Our most common speedwell (or bird's-eye) in fields and gardens is the aptly named common field speedwell but there is a close, similar sprawling member of the same family to be found on bare, cultivated ground and that is the grey field speedwell (Veronica polita). Although similar they are not the same, however, and of course there are differences which may go unnoticed at first until one is aware of the existence of them both and their variations.
The first and most obvious difference is the flower. The grey field speedwell has a perfectly blue flower with a white centre whereas its cousin has a white lower lip and is generally a much paler blue. The second difference, and it is where its name comes from, is that the leaves are a greyish green colour as opposed to the pale green of the common field speedwell. Both are prostrate plants growing out from a central root and that tells them apart from the more upright, almost bushy by comparison, germander speedwell.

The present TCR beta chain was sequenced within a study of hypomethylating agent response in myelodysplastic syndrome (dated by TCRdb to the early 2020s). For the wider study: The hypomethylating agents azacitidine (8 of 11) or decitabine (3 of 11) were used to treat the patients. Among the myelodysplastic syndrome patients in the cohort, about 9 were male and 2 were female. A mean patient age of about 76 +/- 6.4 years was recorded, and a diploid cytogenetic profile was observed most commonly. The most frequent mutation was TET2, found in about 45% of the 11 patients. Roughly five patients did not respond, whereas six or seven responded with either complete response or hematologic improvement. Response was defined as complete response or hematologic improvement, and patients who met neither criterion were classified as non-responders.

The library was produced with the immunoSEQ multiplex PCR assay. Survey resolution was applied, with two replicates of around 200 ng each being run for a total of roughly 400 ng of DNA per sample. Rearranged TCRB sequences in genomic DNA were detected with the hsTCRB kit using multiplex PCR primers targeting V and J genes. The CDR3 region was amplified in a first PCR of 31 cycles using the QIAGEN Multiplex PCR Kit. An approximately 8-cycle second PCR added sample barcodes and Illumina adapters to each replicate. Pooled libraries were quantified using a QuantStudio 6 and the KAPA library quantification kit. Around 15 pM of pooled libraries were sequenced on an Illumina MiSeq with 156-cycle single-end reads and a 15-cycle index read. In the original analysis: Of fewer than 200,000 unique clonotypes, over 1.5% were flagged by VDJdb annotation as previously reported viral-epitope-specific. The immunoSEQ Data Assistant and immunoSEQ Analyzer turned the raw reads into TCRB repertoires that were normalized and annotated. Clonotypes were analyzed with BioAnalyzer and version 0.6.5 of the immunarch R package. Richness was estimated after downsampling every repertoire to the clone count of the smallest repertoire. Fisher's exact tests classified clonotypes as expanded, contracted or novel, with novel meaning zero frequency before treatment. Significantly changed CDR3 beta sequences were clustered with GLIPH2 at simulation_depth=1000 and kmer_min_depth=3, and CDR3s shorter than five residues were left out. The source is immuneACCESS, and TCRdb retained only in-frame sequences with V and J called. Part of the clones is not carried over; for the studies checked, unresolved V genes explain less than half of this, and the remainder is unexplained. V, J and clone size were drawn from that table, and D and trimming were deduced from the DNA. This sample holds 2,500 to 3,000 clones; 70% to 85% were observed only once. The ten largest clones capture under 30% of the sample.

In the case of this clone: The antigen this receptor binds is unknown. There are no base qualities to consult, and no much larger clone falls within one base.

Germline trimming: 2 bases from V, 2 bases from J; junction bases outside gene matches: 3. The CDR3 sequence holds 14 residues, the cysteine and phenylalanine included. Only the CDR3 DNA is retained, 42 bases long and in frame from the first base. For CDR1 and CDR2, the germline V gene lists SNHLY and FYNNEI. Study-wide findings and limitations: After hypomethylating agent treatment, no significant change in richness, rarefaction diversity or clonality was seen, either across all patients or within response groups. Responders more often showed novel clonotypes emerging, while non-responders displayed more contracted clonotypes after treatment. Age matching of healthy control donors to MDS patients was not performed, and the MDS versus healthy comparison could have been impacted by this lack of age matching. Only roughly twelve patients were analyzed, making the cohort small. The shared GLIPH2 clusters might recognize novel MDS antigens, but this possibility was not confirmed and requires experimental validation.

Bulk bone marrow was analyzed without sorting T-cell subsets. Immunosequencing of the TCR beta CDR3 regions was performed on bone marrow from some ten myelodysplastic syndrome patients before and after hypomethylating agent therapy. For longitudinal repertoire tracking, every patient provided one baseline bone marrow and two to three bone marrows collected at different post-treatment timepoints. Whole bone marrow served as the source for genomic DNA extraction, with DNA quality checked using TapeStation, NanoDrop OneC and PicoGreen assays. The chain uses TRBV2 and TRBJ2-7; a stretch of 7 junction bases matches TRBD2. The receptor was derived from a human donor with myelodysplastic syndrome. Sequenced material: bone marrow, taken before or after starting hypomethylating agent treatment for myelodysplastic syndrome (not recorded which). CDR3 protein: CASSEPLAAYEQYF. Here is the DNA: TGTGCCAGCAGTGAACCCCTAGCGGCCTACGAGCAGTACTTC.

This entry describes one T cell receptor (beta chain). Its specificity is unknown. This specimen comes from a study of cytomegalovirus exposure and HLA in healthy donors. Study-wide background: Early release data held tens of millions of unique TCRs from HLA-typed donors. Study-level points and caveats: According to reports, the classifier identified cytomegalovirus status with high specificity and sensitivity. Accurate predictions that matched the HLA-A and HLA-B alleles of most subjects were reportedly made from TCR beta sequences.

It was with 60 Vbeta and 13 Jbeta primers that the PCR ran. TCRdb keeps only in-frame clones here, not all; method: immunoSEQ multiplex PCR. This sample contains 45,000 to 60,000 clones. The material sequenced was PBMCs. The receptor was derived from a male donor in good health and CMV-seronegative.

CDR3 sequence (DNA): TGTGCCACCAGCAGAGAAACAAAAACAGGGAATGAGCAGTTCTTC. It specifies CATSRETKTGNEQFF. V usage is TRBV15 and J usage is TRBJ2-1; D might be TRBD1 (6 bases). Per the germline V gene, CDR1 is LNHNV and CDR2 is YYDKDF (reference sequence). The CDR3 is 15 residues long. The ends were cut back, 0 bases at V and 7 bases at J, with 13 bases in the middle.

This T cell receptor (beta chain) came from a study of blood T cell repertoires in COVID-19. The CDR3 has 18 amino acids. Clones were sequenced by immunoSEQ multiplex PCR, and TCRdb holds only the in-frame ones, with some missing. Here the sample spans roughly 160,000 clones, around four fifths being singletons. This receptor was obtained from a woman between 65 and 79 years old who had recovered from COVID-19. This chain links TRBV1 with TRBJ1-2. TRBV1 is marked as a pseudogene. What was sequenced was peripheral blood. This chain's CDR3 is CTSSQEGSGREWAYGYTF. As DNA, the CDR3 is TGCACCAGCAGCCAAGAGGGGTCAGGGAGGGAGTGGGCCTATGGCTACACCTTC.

Grey field speedwell is found across much of the world and is probably not native to Britain but it is well established here.